From plus-size models to athletic silhouettes, meet the models changing the fashion industry right now

From plus-size models to athletic silhouettes the fashion industry embraces diversity.

Linda Sharkey
Friday 30 January 2015 20:00
Comments

A new photoshoot by Bust magazine features five up and coming models all of whom portray body types that differ from the ultra-skinny models we see on the catwalk nowadays.

ALDA is what the American publication has dubbed the group of the fierce models; Ashley Graham, Danielle Redman, Inga Eirkisdottir, Julie Henderson and Marquita Pring. These ladies are pictured embracing their curves and athletic silhouettes in the photoshoot for the magazine’s latest issue.

A video posted by BUST Magazine (@bust_magazine) on

It's the latest move from the fashion industry, which has seen an increase in the diversity of models utilised in shoots.

This week, plus-size model Tess Munster, who sometimes goes by the name of Tess Holliday, became the first model of UK size 24 to be signed by a major model agency.

Milk Model Management announced the contract with the 29-year old with the ‘Curves’ division. Owner and director of the agency, Anna Shillinglaw, said: “She’s such an important role model for so many women.”

Tess is also about 5ft tall, making her bigger and shorter than any other model signed by Milk Model Management. “I understand not everyone understands what I’m about. But to me it’s such a simple concept. It’s all about loving your body regardless of your size and chasing your dreams,” Tess told the Huffington Post.

Like Tess, other plus-size models have landed big fashion gigs too. Candice Huffine, for example, is the first ever plus-size model to be featured on the Pirelli Calendar. Also, last year the UK’s first plus-size fashion magazine successfully hit the shelves worldwide.

Candice Huffine behind the scenes of the Pirelli 2015 shoot

Further spotlight on female body image has come this week from a video created by Buzzfeed. The film depicts the female form and demonstrates how the idea of a woman’s “ideal” body has changed drastically throughout history.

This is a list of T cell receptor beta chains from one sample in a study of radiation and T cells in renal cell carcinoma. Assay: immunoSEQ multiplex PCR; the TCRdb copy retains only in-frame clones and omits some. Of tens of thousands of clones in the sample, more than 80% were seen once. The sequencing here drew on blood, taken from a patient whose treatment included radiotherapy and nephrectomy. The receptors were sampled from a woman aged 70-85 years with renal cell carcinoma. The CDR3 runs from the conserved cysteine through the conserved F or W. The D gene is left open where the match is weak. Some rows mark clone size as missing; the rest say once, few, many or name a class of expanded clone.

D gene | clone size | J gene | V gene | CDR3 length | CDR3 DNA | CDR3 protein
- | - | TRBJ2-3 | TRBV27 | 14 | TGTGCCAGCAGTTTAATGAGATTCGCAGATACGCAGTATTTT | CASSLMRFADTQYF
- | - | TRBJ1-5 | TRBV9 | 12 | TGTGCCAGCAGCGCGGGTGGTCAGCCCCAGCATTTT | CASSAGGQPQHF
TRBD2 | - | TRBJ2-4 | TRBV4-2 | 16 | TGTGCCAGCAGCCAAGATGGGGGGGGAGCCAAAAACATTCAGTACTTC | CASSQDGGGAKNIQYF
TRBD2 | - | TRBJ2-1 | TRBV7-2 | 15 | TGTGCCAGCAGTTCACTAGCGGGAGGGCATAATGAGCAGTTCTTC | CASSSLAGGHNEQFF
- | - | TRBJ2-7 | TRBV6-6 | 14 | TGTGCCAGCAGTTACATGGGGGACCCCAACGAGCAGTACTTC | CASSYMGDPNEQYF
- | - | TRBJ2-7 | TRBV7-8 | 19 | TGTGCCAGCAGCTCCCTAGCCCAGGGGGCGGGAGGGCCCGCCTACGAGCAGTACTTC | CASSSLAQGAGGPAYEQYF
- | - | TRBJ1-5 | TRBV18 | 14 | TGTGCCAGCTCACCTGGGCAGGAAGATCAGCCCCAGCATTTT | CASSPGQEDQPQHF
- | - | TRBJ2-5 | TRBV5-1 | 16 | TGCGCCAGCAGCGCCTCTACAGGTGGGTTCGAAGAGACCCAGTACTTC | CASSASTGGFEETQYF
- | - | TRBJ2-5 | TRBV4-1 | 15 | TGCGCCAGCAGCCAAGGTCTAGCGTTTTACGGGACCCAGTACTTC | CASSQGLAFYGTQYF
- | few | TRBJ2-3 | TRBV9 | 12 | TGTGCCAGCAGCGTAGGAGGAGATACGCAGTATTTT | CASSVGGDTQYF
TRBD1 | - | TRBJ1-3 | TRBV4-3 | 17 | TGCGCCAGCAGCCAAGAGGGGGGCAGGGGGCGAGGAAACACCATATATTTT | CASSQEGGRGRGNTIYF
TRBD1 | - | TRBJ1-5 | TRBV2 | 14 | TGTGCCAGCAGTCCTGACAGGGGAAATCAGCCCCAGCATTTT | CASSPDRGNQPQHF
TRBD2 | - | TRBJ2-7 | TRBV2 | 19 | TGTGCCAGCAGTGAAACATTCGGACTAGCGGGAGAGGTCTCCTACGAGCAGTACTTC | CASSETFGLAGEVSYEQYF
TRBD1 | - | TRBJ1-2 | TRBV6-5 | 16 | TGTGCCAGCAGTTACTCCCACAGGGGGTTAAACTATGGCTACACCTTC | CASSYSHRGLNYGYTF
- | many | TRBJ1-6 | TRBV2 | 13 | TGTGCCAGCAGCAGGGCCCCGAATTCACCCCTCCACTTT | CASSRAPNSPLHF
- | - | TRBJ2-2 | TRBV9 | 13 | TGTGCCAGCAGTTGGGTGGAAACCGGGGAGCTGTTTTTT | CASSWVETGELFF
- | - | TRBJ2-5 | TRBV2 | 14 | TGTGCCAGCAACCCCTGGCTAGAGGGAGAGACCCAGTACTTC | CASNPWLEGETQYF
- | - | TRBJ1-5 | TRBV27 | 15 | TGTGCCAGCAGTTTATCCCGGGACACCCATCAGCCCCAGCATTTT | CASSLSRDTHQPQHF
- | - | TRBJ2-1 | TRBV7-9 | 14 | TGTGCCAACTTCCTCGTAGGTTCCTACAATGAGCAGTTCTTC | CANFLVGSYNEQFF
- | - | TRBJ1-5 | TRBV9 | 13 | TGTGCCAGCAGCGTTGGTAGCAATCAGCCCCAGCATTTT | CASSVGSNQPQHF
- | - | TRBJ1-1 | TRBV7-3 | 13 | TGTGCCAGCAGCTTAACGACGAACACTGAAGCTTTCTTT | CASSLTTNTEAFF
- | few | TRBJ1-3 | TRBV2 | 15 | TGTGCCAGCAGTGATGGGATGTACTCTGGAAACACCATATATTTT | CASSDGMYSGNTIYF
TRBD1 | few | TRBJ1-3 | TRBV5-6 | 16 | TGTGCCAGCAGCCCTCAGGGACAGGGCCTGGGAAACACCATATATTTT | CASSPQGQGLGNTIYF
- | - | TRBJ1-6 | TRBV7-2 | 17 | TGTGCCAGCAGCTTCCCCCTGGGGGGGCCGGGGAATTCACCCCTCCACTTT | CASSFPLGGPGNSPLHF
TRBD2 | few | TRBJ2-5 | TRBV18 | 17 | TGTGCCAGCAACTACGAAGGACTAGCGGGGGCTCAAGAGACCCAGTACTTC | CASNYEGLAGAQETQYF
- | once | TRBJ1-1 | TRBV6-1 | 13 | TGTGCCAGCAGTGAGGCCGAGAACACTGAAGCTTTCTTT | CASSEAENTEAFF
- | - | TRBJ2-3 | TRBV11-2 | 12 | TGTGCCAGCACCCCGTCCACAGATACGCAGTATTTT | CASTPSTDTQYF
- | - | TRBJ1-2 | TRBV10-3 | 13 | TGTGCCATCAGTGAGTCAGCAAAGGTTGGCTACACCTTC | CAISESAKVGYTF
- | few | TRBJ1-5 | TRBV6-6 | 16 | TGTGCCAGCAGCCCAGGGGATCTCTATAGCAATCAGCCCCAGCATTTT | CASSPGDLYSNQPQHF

In ancient Egypt, for example, attractive women had slender shoulders and high waist, in the Italian Renaissance they had round stomach and fair skin, in the eighties it was an athletic build with curves, in the twenties women aimed for flat-chest and downplayed waist, but today it is all about the flat stomach, large breasts and big butts.

Photographer Julia Fullerton-Batten captures this change of beauty ideal too in the “Unadorned” project.

'Unadorned' project by Julia Fullerton-Batten
'Unadorned' project by Julia Fullerton-Batten

She suggests: “Throughout most of the last few millennia, the most sought-after female forms were represented by curvaceous bodies... It is only in very recent times, since Twiggy and Barbie came to the fore in the 1960s, that our narcissistic society reinforced by the media and advertising now interprets the ideal figure to be ultra-thin, enhanced by eating disorders and plastic surgery.”

The year of 2014 was a good one for plus-size modelling and whether publications change their editorial and artistic lines or not, the industry has already shown it is open to embracing diversity.

Register for free to continue reading

Registration is a free and easy way to support our truly independent journalism

By registering, you will also enjoy limited access to Premium articles, exclusive newsletters, commenting, and virtual events with our leading journalists

Please enter a valid email
Please enter a valid email
Must be at least 6 characters, include an upper and lower case character and a number
Must be at least 6 characters, include an upper and lower case character and a number
Must be at least 6 characters, include an upper and lower case character and a number
Please enter your first name
Special characters aren’t allowed
Please enter a name between 1 and 40 characters
Please enter your last name
Special characters aren’t allowed
Please enter a name between 1 and 40 characters
You must be over 18 years old to register
You must be over 18 years old to register
Opt-out-policy
You can opt-out at any time by signing in to your account to manage your preferences. Each email has a link to unsubscribe.

By clicking ‘Create my account’ you confirm that your data has been entered correctly and you have read and agree to our Terms of use, Cookie policy and Privacy notice.

This site is protected by reCAPTCHA and the Google Privacy policy and Terms of service apply.

Already have an account? sign in

By clicking ‘Register’ you confirm that your data has been entered correctly and you have read and agree to our Terms of use, Cookie policy and Privacy notice.

This site is protected by reCAPTCHA and the Google Privacy policy and Terms of service apply.

Register for free to continue reading

Registration is a free and easy way to support our truly independent journalism

By registering, you will also enjoy limited access to Premium articles, exclusive newsletters, commenting, and virtual events with our leading journalists

Already have an account? sign in

By clicking ‘Register’ you confirm that your data has been entered correctly and you have read and agree to our Terms of use, Cookie policy and Privacy notice.

This site is protected by reCAPTCHA and the Google Privacy policy and Terms of service apply.

Join our new commenting forum

Join thought-provoking conversations, follow other Independent readers and see their replies

Comments

Thank you for registering

Please refresh the page or navigate to another page on the site to be automatically logged inPlease refresh your browser to be logged in